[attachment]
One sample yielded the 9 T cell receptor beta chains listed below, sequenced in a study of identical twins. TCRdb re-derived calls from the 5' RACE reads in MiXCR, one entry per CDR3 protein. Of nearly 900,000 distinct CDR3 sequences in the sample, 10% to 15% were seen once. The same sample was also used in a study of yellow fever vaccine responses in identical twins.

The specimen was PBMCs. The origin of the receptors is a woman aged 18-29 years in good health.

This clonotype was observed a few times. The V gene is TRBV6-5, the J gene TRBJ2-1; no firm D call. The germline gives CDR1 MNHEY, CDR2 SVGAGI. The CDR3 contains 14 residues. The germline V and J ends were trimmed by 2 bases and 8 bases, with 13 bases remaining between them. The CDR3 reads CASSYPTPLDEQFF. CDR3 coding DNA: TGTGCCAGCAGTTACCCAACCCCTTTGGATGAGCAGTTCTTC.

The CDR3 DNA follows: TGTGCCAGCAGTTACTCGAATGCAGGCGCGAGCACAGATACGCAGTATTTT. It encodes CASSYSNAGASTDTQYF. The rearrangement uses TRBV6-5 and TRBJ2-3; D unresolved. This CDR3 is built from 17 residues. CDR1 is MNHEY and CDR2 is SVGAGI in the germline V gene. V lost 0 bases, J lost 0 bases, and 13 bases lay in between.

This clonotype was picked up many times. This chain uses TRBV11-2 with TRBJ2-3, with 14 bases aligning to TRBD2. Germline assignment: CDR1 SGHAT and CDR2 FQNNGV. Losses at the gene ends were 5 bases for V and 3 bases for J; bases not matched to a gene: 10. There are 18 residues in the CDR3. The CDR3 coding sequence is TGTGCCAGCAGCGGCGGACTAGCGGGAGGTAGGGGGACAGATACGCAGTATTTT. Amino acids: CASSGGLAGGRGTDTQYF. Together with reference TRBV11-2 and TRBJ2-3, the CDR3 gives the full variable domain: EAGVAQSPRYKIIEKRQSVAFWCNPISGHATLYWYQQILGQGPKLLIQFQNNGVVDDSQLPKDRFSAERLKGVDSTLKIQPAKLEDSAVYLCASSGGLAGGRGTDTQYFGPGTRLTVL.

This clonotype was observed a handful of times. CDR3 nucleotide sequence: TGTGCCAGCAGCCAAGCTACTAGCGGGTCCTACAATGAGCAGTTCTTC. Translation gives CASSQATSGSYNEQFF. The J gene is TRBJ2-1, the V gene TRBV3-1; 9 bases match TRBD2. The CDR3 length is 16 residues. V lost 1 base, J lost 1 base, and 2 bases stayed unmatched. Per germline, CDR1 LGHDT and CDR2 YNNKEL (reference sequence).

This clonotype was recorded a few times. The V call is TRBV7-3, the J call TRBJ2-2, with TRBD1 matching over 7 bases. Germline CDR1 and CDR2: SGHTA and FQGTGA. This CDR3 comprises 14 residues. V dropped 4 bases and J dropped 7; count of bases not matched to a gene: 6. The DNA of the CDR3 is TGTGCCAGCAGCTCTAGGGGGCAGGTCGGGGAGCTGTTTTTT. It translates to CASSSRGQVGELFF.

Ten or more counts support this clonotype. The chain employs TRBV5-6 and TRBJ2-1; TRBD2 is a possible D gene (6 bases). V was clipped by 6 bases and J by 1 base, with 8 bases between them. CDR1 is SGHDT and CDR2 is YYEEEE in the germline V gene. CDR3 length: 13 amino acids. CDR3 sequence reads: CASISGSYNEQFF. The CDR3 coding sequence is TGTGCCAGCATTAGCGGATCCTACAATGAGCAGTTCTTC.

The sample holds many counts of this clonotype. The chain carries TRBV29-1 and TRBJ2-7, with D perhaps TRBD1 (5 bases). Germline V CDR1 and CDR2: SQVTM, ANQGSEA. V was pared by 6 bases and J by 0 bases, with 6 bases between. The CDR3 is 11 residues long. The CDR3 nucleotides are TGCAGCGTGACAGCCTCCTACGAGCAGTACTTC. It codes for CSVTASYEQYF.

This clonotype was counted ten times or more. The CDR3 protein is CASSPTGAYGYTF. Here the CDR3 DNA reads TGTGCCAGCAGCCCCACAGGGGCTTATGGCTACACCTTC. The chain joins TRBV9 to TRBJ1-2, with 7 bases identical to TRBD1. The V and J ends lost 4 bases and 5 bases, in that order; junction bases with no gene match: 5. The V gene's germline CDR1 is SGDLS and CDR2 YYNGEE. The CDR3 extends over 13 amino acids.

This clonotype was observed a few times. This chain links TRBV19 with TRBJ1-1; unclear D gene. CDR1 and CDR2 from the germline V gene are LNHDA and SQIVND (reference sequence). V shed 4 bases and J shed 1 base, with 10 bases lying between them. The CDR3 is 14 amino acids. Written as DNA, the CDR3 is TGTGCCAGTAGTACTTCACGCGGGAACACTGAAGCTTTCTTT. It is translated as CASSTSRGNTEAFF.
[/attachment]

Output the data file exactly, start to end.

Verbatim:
One sample yielded the 9 T cell receptor beta chains listed below, sequenced in a study of identical twins. TCRdb re-derived calls from the 5' RACE reads in MiXCR, one entry per CDR3 protein. Of nearly 900,000 distinct CDR3 sequences in the sample, 10% to 15% were seen once. The same sample was also used in a study of yellow fever vaccine responses in identical twins.

The specimen was PBMCs. The origin of the receptors is a woman aged 18-29 years in good health.

This clonotype was observed a few times. The V gene is TRBV6-5, the J gene TRBJ2-1; no firm D call. The germline gives CDR1 MNHEY, CDR2 SVGAGI. The CDR3 contains 14 residues. The germline V and J ends were trimmed by 2 bases and 8 bases, with 13 bases remaining between them. The CDR3 reads CASSYPTPLDEQFF. CDR3 coding DNA: TGTGCCAGCAGTTACCCAACCCCTTTGGATGAGCAGTTCTTC.

The CDR3 DNA follows: TGTGCCAGCAGTTACTCGAATGCAGGCGCGAGCACAGATACGCAGTATTTT. It encodes CASSYSNAGASTDTQYF. The rearrangement uses TRBV6-5 and TRBJ2-3; D unresolved. This CDR3 is built from 17 residues. CDR1 is MNHEY and CDR2 is SVGAGI in the germline V gene. V lost 0 bases, J lost 0 bases, and 13 bases lay in between.

This clonotype was picked up many times. This chain uses TRBV11-2 with TRBJ2-3, with 14 bases aligning to TRBD2. Germline assignment: CDR1 SGHAT and CDR2 FQNNGV. Losses at the gene ends were 5 bases for V and 3 bases for J; bases not matched to a gene: 10. There are 18 residues in the CDR3. The CDR3 coding sequence is TGTGCCAGCAGCGGCGGACTAGCGGGAGGTAGGGGGACAGATACGCAGTATTTT. Amino acids: CASSGGLAGGRGTDTQYF. Together with reference TRBV11-2 and TRBJ2-3, the CDR3 gives the full variable domain: EAGVAQSPRYKIIEKRQSVAFWCNPISGHATLYWYQQILGQGPKLLIQFQNNGVVDDSQLPKDRFSAERLKGVDSTLKIQPAKLEDSAVYLCASSGGLAGGRGTDTQYFGPGTRLTVL.

This clonotype was observed a handful of times. CDR3 nucleotide sequence: TGTGCCAGCAGCCAAGCTACTAGCGGGTCCTACAATGAGCAGTTCTTC. Translation gives CASSQATSGSYNEQFF. The J gene is TRBJ2-1, the V gene TRBV3-1; 9 bases match TRBD2. The CDR3 length is 16 residues. V lost 1 base, J lost 1 base, and 2 bases stayed unmatched. Per germline, CDR1 LGHDT and CDR2 YNNKEL (reference sequence).

This clonotype was recorded a few times. The V call is TRBV7-3, the J call TRBJ2-2, with TRBD1 matching over 7 bases. Germline CDR1 and CDR2: SGHTA and FQGTGA. This CDR3 comprises 14 residues. V dropped 4 bases and J dropped 7; count of bases not matched to a gene: 6. The DNA of the CDR3 is TGTGCCAGCAGCTCTAGGGGGCAGGTCGGGGAGCTGTTTTTT. It translates to CASSSRGQVGELFF.

Ten or more counts support this clonotype. The chain employs TRBV5-6 and TRBJ2-1; TRBD2 is a possible D gene (6 bases). V was clipped by 6 bases and J by 1 base, with 8 bases between them. CDR1 is SGHDT and CDR2 is YYEEEE in the germline V gene. CDR3 length: 13 amino acids. CDR3 sequence reads: CASISGSYNEQFF. The CDR3 coding sequence is TGTGCCAGCATTAGCGGATCCTACAATGAGCAGTTCTTC.

The sample holds many counts of this clonotype. The chain carries TRBV29-1 and TRBJ2-7, with D perhaps TRBD1 (5 bases). Germline V CDR1 and CDR2: SQVTM, ANQGSEA. V was pared by 6 bases and J by 0 bases, with 6 bases between. The CDR3 is 11 residues long. The CDR3 nucleotides are TGCAGCGTGACAGCCTCCTACGAGCAGTACTTC. It codes for CSVTASYEQYF.

This clonotype was counted ten times or more. The CDR3 protein is CASSPTGAYGYTF. Here the CDR3 DNA reads TGTGCCAGCAGCCCCACAGGGGCTTATGGCTACACCTTC. The chain joins TRBV9 to TRBJ1-2, with 7 bases identical to TRBD1. The V and J ends lost 4 bases and 5 bases, in that order; junction bases with no gene match: 5. The V gene's germline CDR1 is SGDLS and CDR2 YYNGEE. The CDR3 extends over 13 amino acids.

This clonotype was observed a few times. This chain links TRBV19 with TRBJ1-1; unclear D gene. CDR1 and CDR2 from the germline V gene are LNHDA and SQIVND (reference sequence). V shed 4 bases and J shed 1 base, with 10 bases lying between them. The CDR3 is 14 amino acids. Written as DNA, the CDR3 is TGTGCCAGTAGTACTTCACGCGGGAACACTGAAGCTTTCTTT. It is translated as CASSTSRGNTEAFF.